June 6, 2013 — Rutgers scientists have described for the first time the biological process of how corals create their skeletons — destined to become limestones — which form massive and ecologically vital coral reefs in the world’s oceans.In a publication in Current Biology, Tali Mass and her colleagues at the Rutgers Institute of Marine and Coastal Sciences show that specific proteins produced by corals can form limestones in test tubes. These proteins, secreted by corals, precipitate carbonate that forms the corals’ characteristic skeleton.”This is a first step toward understanding how coral build their skeleton,” said Mass, a post-doctoral researcher and lead author of the study. The researchers also found that the reaction occurs regardless of water acidity, which suggests that these organisms will survive in coming centuries when the world’s oceans are predicted to become more acidic. That also potentially bodes well for the health of the world’s coral reefs, which support ecosystems essential to marine diversity that in turn support fisheries.”The good news is that the change in acidity will not stop the function of these proteins,” said Mass. But she is quick to warn that her work shouldn’t make people complacent. “Pollution and rising water temperatures also pose major threats to these essential marine organisms.”Limestone rocks are all around us and have been central human history. The Egyptians used them to build pyramids and today they are still used to build monuments. Surprisingly, all limestones are created by living organisms. The rocks are everywhere, it seems, but how they form has not been answered until now.Scientists have long known that corals made their external skeletons from a matrix of secreted proteins, but didn’t understand the mechanism. Mass and her colleagues in Paul Falkowski’s laboratory began by asking which proteins might be responsible for the process. …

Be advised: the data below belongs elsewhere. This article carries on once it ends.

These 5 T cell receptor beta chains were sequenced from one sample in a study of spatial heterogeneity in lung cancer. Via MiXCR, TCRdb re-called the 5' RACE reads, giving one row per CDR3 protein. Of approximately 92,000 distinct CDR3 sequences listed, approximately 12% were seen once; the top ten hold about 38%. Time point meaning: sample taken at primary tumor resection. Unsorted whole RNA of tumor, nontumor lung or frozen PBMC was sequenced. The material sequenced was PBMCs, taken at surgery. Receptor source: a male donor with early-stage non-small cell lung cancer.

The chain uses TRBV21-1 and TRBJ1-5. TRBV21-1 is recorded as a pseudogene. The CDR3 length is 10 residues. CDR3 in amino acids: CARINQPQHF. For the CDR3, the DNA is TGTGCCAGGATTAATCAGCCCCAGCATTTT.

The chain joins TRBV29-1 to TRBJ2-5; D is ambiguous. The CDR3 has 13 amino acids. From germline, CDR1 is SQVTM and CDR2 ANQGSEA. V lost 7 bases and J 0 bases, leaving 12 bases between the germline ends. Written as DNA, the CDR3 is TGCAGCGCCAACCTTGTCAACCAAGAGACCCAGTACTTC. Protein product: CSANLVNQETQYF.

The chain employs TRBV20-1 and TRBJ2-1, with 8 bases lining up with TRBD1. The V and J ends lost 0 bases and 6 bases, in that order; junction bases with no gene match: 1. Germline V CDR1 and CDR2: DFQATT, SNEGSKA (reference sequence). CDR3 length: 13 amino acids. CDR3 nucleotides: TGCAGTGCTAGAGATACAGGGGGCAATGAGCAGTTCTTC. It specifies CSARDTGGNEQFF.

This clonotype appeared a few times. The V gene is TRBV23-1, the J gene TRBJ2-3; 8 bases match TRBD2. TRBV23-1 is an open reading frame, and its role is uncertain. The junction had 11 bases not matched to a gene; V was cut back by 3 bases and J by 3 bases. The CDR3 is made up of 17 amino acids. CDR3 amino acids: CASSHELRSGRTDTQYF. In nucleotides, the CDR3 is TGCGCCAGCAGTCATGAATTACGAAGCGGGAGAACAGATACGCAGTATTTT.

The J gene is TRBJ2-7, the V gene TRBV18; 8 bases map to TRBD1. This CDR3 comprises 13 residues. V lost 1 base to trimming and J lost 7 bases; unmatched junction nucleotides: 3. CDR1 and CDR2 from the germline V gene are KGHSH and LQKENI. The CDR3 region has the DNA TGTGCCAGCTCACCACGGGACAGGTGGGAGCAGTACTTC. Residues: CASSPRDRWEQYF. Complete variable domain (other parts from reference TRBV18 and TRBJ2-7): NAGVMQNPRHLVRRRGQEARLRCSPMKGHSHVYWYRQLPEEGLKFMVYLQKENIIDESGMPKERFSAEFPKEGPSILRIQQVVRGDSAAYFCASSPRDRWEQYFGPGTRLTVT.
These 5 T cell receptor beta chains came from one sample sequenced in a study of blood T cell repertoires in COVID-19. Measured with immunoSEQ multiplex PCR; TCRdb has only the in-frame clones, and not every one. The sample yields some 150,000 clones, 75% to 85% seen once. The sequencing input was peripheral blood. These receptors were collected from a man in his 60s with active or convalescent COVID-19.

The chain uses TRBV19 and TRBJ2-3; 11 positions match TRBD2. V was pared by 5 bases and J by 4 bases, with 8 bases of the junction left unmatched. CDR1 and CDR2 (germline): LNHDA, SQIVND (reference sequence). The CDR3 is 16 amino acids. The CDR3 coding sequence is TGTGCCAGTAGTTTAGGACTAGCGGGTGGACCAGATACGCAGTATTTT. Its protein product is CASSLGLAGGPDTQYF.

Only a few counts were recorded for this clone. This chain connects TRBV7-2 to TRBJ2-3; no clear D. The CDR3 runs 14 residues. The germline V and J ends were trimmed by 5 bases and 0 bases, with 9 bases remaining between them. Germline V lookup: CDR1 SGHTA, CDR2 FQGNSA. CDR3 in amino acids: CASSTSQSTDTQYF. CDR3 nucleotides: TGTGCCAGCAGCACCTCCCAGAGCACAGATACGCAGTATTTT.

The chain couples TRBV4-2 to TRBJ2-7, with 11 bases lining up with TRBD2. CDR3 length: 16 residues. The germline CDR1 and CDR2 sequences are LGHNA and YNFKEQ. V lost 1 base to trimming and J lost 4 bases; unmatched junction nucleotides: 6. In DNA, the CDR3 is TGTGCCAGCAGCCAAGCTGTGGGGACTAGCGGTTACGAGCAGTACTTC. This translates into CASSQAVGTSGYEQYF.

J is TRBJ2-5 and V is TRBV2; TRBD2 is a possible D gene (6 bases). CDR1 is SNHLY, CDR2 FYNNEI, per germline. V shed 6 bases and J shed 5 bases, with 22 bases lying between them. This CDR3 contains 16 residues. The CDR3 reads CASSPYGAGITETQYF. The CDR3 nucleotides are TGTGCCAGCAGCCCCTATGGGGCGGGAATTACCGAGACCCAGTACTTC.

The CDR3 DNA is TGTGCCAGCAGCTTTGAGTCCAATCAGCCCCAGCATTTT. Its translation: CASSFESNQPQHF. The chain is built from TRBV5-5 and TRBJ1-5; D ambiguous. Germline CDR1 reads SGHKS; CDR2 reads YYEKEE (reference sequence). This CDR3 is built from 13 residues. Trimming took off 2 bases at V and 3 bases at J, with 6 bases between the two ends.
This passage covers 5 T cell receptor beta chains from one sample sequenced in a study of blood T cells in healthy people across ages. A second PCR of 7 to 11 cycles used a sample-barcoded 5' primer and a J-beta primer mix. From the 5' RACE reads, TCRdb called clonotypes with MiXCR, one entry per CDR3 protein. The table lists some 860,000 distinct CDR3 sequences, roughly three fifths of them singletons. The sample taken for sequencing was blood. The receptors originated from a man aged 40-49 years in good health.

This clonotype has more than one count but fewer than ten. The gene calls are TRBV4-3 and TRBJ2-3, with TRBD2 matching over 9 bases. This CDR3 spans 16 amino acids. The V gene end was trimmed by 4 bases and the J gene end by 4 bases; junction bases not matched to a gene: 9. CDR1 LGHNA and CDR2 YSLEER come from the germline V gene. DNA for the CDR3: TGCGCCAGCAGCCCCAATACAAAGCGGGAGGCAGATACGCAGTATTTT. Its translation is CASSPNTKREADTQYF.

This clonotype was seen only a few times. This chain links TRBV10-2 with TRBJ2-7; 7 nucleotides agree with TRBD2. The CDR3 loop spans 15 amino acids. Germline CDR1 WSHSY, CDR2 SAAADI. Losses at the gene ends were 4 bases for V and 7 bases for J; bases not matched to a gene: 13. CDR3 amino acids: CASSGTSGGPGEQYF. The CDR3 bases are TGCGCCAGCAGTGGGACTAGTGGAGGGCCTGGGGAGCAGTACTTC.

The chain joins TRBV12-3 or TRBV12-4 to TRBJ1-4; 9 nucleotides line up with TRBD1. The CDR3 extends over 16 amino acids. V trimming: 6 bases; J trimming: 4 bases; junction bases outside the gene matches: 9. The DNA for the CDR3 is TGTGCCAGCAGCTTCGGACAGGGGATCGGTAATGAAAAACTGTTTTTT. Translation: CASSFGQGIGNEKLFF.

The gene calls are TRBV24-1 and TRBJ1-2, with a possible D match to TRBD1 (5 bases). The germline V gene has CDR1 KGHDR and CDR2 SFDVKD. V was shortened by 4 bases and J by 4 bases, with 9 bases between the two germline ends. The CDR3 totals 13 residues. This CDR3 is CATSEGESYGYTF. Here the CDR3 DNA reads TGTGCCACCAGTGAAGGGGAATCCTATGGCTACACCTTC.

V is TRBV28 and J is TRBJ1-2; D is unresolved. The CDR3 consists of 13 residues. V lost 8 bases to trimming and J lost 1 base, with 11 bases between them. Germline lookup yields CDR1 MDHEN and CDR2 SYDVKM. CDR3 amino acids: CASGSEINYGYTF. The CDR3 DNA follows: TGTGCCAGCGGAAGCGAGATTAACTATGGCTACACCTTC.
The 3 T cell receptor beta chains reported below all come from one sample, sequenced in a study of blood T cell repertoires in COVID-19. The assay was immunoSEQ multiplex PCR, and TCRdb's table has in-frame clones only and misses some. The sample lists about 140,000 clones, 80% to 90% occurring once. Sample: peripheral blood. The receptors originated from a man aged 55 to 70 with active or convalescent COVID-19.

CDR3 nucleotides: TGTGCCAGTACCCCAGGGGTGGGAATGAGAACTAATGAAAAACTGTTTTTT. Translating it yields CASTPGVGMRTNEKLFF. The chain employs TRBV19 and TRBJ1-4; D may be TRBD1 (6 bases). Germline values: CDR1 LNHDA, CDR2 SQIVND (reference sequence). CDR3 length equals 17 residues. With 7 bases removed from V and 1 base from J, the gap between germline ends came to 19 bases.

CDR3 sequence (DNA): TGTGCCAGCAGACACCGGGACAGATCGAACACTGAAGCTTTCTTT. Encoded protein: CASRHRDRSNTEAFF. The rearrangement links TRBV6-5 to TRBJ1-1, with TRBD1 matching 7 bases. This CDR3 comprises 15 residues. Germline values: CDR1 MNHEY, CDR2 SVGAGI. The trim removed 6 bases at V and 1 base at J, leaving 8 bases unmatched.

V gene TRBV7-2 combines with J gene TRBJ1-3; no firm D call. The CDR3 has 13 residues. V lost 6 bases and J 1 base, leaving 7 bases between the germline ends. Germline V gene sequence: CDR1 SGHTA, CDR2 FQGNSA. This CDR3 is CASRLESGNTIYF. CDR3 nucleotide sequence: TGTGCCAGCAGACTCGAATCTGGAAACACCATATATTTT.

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Early-life traffic-related air pollution exposure linked to hyperactivity

May 21, 2013 — Early-life exposure to traffic-related air pollution was significantly associated with higher hyperactivity scores at age 7, according to new research from the University of Cincinnati (UC) and Cincinnati Children’s Hospital Medical Center.

The research is detailed in a study being published Tuesday, May 21, in Environmental Health Perspectives, a peer-reviewed open access journal published by the National Institute of Environmental Health Sciences (NIEHS), an institute within the National Institutes of Health (NIH).

The research was conducted by faculty members from the UC College of Medicine’s Department of Environmental Health in collaboration with Cincinnati Children’s. Nicholas Newman, DO, director of the Pediatric Environmental Health and Lead Clinic at Cincinnati Children’s, was the study’s first author.